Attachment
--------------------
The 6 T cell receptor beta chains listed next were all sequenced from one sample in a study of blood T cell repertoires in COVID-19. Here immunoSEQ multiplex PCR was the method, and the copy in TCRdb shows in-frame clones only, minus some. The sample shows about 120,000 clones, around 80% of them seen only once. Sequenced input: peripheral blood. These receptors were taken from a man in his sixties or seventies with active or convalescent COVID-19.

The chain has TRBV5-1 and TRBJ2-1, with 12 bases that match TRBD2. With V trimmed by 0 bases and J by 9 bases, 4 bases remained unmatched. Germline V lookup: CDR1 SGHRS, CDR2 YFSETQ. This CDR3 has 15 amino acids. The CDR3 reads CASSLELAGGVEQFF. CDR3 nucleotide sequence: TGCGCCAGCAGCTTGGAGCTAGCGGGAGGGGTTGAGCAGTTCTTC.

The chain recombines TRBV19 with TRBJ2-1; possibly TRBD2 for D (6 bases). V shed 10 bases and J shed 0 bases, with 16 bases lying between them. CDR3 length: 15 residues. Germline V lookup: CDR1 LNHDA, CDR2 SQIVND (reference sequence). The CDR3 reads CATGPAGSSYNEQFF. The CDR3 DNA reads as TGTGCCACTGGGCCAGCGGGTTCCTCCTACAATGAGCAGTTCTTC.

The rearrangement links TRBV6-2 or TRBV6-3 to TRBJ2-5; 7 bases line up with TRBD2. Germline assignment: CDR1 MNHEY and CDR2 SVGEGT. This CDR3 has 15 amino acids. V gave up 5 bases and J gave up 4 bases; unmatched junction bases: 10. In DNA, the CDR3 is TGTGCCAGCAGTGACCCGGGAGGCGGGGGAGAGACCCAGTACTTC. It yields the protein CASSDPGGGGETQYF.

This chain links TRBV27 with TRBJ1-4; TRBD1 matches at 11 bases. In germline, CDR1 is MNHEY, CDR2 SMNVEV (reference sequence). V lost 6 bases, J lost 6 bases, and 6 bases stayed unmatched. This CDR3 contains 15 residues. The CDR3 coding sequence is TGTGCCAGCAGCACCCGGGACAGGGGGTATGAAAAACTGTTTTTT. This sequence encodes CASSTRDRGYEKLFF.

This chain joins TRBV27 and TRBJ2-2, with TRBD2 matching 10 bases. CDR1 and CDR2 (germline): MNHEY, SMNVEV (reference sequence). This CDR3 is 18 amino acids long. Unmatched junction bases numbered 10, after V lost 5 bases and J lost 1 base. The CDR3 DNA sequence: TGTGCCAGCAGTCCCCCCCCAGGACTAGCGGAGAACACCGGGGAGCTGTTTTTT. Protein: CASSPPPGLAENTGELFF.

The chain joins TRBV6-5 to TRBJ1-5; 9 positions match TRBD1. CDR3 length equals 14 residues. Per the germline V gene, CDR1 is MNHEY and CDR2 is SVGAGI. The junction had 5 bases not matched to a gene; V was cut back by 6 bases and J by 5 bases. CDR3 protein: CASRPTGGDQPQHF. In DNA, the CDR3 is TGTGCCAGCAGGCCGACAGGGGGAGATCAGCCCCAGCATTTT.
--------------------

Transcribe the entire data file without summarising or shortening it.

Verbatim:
The 6 T cell receptor beta chains listed next were all sequenced from one sample in a study of blood T cell repertoires in COVID-19. Here immunoSEQ multiplex PCR was the method, and the copy in TCRdb shows in-frame clones only, minus some. The sample shows about 120,000 clones, around 80% of them seen only once. Sequenced input: peripheral blood. These receptors were taken from a man in his sixties or seventies with active or convalescent COVID-19.

The chain has TRBV5-1 and TRBJ2-1, with 12 bases that match TRBD2. With V trimmed by 0 bases and J by 9 bases, 4 bases remained unmatched. Germline V lookup: CDR1 SGHRS, CDR2 YFSETQ. This CDR3 has 15 amino acids. The CDR3 reads CASSLELAGGVEQFF. CDR3 nucleotide sequence: TGCGCCAGCAGCTTGGAGCTAGCGGGAGGGGTTGAGCAGTTCTTC.

The chain recombines TRBV19 with TRBJ2-1; possibly TRBD2 for D (6 bases). V shed 10 bases and J shed 0 bases, with 16 bases lying between them. CDR3 length: 15 residues. Germline V lookup: CDR1 LNHDA, CDR2 SQIVND (reference sequence). The CDR3 reads CATGPAGSSYNEQFF. The CDR3 DNA reads as TGTGCCACTGGGCCAGCGGGTTCCTCCTACAATGAGCAGTTCTTC.

The rearrangement links TRBV6-2 or TRBV6-3 to TRBJ2-5; 7 bases line up with TRBD2. Germline assignment: CDR1 MNHEY and CDR2 SVGEGT. This CDR3 has 15 amino acids. V gave up 5 bases and J gave up 4 bases; unmatched junction bases: 10. In DNA, the CDR3 is TGTGCCAGCAGTGACCCGGGAGGCGGGGGAGAGACCCAGTACTTC. It yields the protein CASSDPGGGGETQYF.

This chain links TRBV27 with TRBJ1-4; TRBD1 matches at 11 bases. In germline, CDR1 is MNHEY, CDR2 SMNVEV (reference sequence). V lost 6 bases, J lost 6 bases, and 6 bases stayed unmatched. This CDR3 contains 15 residues. The CDR3 coding sequence is TGTGCCAGCAGCACCCGGGACAGGGGGTATGAAAAACTGTTTTTT. This sequence encodes CASSTRDRGYEKLFF.

This chain joins TRBV27 and TRBJ2-2, with TRBD2 matching 10 bases. CDR1 and CDR2 (germline): MNHEY, SMNVEV (reference sequence). This CDR3 is 18 amino acids long. Unmatched junction bases numbered 10, after V lost 5 bases and J lost 1 base. The CDR3 DNA sequence: TGTGCCAGCAGTCCCCCCCCAGGACTAGCGGAGAACACCGGGGAGCTGTTTTTT. Protein: CASSPPPGLAENTGELFF.

The chain joins TRBV6-5 to TRBJ1-5; 9 positions match TRBD1. CDR3 length equals 14 residues. Per the germline V gene, CDR1 is MNHEY and CDR2 is SVGAGI. The junction had 5 bases not matched to a gene; V was cut back by 6 bases and J by 5 bases. CDR3 protein: CASRPTGGDQPQHF. In DNA, the CDR3 is TGTGCCAGCAGGCCGACAGGGGGAGATCAGCCCCAGCATTTT.